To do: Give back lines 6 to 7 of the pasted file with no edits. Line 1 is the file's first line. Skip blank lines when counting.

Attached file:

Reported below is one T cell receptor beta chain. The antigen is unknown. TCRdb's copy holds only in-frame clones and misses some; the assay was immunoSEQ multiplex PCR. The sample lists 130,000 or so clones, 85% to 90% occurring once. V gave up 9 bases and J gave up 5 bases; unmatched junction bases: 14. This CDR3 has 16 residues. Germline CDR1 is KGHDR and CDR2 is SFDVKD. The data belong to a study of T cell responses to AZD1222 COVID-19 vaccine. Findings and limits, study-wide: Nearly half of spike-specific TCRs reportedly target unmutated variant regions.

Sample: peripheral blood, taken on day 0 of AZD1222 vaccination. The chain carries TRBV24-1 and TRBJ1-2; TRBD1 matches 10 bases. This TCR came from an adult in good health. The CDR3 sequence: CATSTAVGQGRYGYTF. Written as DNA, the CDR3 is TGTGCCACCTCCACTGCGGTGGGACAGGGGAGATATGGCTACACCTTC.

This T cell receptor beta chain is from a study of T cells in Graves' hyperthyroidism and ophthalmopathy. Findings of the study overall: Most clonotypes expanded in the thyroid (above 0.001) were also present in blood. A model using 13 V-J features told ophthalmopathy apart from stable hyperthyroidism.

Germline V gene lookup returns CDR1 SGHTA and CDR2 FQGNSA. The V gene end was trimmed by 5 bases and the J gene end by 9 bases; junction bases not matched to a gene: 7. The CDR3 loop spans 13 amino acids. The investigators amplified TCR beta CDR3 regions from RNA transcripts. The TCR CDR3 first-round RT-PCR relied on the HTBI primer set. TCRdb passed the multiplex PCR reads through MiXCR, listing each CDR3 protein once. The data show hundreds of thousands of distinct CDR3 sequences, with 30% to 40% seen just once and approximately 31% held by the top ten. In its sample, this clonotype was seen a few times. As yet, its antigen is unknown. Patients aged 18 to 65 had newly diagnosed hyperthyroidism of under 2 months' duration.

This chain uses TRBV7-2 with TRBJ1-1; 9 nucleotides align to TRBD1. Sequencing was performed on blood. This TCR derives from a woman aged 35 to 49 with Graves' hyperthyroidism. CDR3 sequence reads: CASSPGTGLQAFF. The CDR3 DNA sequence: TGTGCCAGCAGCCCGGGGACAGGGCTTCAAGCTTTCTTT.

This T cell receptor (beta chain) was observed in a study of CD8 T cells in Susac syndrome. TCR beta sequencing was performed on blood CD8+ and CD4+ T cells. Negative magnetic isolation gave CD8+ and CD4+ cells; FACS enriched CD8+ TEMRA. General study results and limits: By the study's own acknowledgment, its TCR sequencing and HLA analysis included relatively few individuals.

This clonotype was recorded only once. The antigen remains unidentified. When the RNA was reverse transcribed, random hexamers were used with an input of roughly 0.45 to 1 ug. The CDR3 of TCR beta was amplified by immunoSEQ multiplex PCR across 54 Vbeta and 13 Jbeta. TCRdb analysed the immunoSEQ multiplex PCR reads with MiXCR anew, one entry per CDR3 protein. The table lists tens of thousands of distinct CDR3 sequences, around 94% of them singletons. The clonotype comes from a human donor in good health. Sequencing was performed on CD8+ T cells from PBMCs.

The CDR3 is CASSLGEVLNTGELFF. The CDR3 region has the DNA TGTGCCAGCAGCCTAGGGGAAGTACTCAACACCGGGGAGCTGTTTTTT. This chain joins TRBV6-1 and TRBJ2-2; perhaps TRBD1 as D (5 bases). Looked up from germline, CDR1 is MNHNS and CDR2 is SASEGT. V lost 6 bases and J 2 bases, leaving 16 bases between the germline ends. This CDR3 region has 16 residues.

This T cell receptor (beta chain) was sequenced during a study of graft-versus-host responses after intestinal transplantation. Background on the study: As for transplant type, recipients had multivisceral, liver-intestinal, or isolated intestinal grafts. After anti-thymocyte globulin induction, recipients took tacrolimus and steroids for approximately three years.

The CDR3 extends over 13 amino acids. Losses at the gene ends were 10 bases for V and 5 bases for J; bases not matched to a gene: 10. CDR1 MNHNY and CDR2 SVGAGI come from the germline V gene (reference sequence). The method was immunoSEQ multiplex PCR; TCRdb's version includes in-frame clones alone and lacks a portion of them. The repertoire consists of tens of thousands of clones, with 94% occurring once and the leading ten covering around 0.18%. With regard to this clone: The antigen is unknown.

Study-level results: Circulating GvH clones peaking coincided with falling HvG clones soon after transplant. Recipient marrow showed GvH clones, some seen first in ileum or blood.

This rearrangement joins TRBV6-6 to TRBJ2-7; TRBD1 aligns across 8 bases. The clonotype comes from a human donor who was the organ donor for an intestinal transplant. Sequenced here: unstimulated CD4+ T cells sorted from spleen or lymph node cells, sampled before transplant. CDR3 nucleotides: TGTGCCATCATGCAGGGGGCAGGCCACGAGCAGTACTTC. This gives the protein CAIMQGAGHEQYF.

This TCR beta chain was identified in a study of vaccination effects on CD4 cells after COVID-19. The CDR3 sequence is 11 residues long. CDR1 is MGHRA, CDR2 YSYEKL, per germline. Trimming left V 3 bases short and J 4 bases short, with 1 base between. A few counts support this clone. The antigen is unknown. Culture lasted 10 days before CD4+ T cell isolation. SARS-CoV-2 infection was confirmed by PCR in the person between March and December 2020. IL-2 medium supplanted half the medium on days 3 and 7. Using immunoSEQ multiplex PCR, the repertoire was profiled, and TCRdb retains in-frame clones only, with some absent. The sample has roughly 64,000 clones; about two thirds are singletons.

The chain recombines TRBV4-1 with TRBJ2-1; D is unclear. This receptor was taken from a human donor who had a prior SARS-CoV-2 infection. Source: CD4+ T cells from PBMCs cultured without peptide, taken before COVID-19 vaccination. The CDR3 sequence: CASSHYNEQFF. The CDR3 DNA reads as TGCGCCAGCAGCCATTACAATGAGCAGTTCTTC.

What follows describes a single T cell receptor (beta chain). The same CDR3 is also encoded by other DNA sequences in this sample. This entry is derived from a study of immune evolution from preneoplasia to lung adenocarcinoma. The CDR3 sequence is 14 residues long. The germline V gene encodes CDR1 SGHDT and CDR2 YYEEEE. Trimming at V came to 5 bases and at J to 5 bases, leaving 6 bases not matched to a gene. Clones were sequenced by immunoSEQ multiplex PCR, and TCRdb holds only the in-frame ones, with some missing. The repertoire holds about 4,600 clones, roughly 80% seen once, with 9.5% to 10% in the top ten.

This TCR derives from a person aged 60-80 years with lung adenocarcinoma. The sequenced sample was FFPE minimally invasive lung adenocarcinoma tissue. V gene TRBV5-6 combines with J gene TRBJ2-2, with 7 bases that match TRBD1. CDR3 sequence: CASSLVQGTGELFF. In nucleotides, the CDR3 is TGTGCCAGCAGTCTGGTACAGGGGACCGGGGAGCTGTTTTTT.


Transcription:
This T cell receptor (beta chain) was observed in a study of CD8 T cells in Susac syndrome. TCR beta sequencing was performed on blood CD8+ and CD4+ T cells. Negative magnetic isolation gave CD8+ and CD4+ cells; FACS enriched CD8+ TEMRA. General study results and limits: By the study's own acknowledgment, its TCR sequencing and HLA analysis included relatively few individuals.

This clonotype was recorded only once. The antigen remains unidentified. When the RNA was reverse transcribed, random hexamers were used with an input of roughly 0.45 to 1 ug. The CDR3 of TCR beta was amplified by immunoSEQ multiplex PCR across 54 Vbeta and 13 Jbeta. TCRdb analysed the immunoSEQ multiplex PCR reads with MiXCR anew, one entry per CDR3 protein. The table lists tens of thousands of distinct CDR3 sequences, around 94% of them singletons. The clonotype comes from a human donor in good health. Sequencing was performed on CD8+ T cells from PBMCs.